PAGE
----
Iguazu Falls and first days in Brasil

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Our detour through Brasil enabled is to see the Iguazu Falls, one of the most visited sights not only in Argentina but also in South America and it certainly lived up to its reputation. Located on the border between Brasil and Argentina in the Misiones region in the north east, it is a worthy candidate for the 7 natural wonders of the world and was the perfect stopping point en route to Brasil. Despite the downpour of the day and the pending stormy weather, the views were spectacular. At one point, we were surrounded by 260 degrees of waterfalls.    

Some wiki facts on the falls ..

# Consists of 275 falls over an area of 2.7 km
# Highest part of the falls reaches 82 m into the air
# Greatest average annual flow of water in the world. In terms of surface   water flowing over the falls, Iguazu Falls is more than twice as large as Niagara Falls.


Some wildlife from the falls area…

A Toucan

We based ourselves at Puerto Iguazu during our visit to the falls and found a gem of a campsite set in a jungle of wildlife with owls, toucans and frogs in the garden. It was also full of colourful characters including Peter, a czech cyclist who started out in New York and had taken his own customised route to Argentina. He had clocked up 32,000 kms on his bike. He liked to take the ‘off the beaten track’ route and so Ushuaia was not his final destination. Brasil was to be his final country. He had more energy than 10 bottles of red bull!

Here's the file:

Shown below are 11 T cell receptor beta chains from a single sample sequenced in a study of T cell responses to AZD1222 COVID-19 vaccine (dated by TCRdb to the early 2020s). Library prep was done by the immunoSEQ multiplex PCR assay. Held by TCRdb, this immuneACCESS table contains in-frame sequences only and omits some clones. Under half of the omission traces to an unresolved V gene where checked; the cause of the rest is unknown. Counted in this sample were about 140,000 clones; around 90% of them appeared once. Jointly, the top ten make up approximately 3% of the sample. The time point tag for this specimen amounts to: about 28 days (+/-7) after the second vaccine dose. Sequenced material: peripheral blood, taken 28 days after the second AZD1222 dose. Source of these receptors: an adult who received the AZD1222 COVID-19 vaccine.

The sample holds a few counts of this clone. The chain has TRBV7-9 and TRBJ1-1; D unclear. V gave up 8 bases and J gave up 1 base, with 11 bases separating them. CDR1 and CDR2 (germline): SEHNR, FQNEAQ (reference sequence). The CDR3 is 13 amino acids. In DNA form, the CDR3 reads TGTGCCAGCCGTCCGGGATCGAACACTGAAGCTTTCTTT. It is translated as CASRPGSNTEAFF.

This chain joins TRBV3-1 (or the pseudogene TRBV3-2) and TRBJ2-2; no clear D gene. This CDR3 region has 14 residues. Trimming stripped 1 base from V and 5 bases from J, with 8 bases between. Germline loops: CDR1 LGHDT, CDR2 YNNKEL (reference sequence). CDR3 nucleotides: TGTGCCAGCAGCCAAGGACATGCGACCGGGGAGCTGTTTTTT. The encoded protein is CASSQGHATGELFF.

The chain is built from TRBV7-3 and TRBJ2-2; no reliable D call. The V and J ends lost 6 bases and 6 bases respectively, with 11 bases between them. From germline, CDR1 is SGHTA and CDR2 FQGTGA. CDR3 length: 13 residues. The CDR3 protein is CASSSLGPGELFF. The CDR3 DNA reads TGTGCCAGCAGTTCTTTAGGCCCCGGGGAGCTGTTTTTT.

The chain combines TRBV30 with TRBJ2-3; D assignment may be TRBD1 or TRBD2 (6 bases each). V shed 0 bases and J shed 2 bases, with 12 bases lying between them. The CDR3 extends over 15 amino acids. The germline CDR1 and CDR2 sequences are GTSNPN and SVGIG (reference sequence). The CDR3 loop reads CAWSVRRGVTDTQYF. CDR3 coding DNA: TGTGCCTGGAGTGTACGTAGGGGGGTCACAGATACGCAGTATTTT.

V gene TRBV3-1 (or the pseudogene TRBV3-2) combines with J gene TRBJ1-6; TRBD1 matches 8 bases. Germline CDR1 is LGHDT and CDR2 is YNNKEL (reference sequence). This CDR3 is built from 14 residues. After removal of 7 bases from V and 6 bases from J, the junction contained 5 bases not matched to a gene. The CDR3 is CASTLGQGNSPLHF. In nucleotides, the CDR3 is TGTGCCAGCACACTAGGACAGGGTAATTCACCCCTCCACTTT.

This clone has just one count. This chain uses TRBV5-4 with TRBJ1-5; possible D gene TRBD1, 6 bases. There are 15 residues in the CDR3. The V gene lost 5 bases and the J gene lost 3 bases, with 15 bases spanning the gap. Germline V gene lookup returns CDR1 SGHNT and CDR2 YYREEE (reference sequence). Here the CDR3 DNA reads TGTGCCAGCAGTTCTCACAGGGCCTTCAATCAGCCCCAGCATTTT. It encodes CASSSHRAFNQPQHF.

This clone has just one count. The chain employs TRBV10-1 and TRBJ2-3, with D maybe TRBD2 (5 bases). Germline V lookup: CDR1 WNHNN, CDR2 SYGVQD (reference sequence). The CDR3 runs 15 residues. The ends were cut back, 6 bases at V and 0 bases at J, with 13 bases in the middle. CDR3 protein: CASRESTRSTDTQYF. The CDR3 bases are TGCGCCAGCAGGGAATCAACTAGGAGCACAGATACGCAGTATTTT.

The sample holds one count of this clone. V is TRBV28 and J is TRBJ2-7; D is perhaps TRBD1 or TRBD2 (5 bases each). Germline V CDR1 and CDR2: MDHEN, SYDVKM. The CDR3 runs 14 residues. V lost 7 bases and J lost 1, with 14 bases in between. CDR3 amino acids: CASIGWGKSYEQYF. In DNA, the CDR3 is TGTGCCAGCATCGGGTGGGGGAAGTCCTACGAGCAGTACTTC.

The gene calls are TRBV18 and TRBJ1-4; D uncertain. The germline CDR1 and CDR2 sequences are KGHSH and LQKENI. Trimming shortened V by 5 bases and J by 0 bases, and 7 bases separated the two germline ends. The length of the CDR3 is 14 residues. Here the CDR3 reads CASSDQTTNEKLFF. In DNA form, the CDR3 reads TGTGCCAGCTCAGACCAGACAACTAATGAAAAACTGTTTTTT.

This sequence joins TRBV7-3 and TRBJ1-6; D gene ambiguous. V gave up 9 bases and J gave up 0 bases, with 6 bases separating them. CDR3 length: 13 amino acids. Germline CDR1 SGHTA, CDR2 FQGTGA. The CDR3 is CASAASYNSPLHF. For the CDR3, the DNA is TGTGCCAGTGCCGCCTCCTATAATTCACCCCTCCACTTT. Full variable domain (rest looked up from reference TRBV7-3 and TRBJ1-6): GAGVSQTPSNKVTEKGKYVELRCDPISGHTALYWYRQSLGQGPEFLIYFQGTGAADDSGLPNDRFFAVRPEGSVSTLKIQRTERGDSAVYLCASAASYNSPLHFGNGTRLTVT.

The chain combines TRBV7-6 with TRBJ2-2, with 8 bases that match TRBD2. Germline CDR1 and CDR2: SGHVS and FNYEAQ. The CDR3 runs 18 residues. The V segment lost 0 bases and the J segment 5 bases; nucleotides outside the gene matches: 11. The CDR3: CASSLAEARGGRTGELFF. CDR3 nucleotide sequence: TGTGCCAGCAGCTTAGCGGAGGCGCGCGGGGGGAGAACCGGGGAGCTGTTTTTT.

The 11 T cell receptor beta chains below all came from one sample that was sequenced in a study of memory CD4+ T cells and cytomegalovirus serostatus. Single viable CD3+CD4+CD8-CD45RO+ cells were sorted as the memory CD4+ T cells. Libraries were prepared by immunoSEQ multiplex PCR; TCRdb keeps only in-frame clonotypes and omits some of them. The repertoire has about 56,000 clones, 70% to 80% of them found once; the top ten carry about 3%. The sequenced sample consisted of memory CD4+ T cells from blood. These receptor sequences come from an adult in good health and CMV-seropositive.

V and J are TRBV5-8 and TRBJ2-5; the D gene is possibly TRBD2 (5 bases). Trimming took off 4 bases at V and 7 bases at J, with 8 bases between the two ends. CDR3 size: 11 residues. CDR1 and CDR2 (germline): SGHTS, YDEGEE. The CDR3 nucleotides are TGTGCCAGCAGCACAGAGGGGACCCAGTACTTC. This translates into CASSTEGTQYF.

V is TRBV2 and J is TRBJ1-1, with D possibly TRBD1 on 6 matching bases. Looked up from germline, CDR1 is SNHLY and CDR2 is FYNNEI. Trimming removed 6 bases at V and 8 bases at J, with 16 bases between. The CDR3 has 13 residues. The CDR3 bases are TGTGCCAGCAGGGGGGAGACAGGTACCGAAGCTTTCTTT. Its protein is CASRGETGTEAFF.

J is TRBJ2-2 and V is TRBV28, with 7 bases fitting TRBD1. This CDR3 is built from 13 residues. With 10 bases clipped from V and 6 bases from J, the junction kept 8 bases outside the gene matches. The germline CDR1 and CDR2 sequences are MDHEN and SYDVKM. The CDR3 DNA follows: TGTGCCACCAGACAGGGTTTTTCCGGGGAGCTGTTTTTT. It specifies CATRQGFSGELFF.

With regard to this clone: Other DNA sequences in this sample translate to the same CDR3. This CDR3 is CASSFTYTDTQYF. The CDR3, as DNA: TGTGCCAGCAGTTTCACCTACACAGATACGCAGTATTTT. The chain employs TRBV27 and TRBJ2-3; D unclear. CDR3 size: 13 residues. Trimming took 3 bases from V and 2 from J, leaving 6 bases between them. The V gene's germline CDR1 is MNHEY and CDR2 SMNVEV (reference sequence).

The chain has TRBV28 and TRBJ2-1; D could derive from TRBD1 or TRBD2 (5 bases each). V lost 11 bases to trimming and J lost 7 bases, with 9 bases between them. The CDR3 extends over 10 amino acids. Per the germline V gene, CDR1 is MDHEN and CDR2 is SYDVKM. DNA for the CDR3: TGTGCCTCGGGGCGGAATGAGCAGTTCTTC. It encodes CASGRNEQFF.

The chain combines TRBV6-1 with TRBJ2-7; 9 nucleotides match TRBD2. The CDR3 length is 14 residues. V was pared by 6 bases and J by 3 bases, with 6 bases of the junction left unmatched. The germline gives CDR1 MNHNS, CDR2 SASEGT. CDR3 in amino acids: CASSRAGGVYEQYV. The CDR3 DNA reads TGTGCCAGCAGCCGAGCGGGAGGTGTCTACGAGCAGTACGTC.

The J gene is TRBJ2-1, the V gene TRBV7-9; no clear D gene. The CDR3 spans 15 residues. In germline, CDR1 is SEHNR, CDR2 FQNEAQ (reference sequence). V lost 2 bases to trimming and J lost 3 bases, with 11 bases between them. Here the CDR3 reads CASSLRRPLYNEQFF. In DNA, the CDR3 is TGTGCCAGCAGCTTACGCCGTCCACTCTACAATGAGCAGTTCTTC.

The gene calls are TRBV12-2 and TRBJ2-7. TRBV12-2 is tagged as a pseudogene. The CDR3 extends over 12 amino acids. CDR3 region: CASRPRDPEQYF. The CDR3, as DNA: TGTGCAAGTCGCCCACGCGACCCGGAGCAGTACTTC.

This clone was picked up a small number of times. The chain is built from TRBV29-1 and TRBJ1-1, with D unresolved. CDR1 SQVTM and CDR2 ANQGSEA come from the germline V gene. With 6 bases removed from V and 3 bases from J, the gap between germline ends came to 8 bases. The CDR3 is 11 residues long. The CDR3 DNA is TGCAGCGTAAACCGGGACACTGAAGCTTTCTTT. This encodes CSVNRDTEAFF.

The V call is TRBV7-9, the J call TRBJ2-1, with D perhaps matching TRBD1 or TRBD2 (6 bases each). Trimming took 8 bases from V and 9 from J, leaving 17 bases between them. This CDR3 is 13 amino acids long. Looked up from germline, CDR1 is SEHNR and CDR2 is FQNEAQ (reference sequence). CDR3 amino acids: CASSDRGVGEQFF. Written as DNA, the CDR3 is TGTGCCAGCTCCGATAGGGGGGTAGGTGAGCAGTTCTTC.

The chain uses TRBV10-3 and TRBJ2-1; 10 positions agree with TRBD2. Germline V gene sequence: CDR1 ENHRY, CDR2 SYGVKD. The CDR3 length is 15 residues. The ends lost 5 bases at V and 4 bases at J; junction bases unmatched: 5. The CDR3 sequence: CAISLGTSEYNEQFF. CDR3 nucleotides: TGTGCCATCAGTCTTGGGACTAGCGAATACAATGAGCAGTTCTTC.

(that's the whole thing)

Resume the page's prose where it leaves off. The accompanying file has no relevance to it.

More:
There was a storm brewing as we cooked that evening at the hostel which accentuated the already electric atmosphere of the place. At one stage I looked around the table and the scene was as follows .. a Brasilian guy busy making brigadeiros (a Brasilian dessert – recipe below), a group of Argentineans singing and playing the drums, Peter the czech guy bopping his head to the beat with a beer in hand, another Argentinean making lamps out of wire and two Irish cyclists looking on bemused. The winds were wild and we all huddled together in the kitchen in the dark as the electricity blew. We eventually reluctantly crawled back into our windswept tents that night and slept to the wind howling outside and the rain beating against our delicate tent. It was an evening we will remember.


The Brigadeiro recipe for those with a sweet tooth!
1 can sweetened condensed milk, 1 Tbsp of butter or margarine, 3  Tbsp of Cocoa.

In a heavy saucepan mix chocolate with condensed milk and add the butter. Cook in low heat stirring constantly until you can see the bottom of the pan. Continue to stir for another two minutes. Pour onto a plate and let cool completely before you form the little balls. Butter your hands slightly to form the little balls. Roll the balls in chocolate powder, nuts or coco and put them in small paper cups.

The morning after the storm ..

Crossing the border .. country number 13 .. 2 countries left (Uruguay and Chile)!

The road to Porto Alegre ..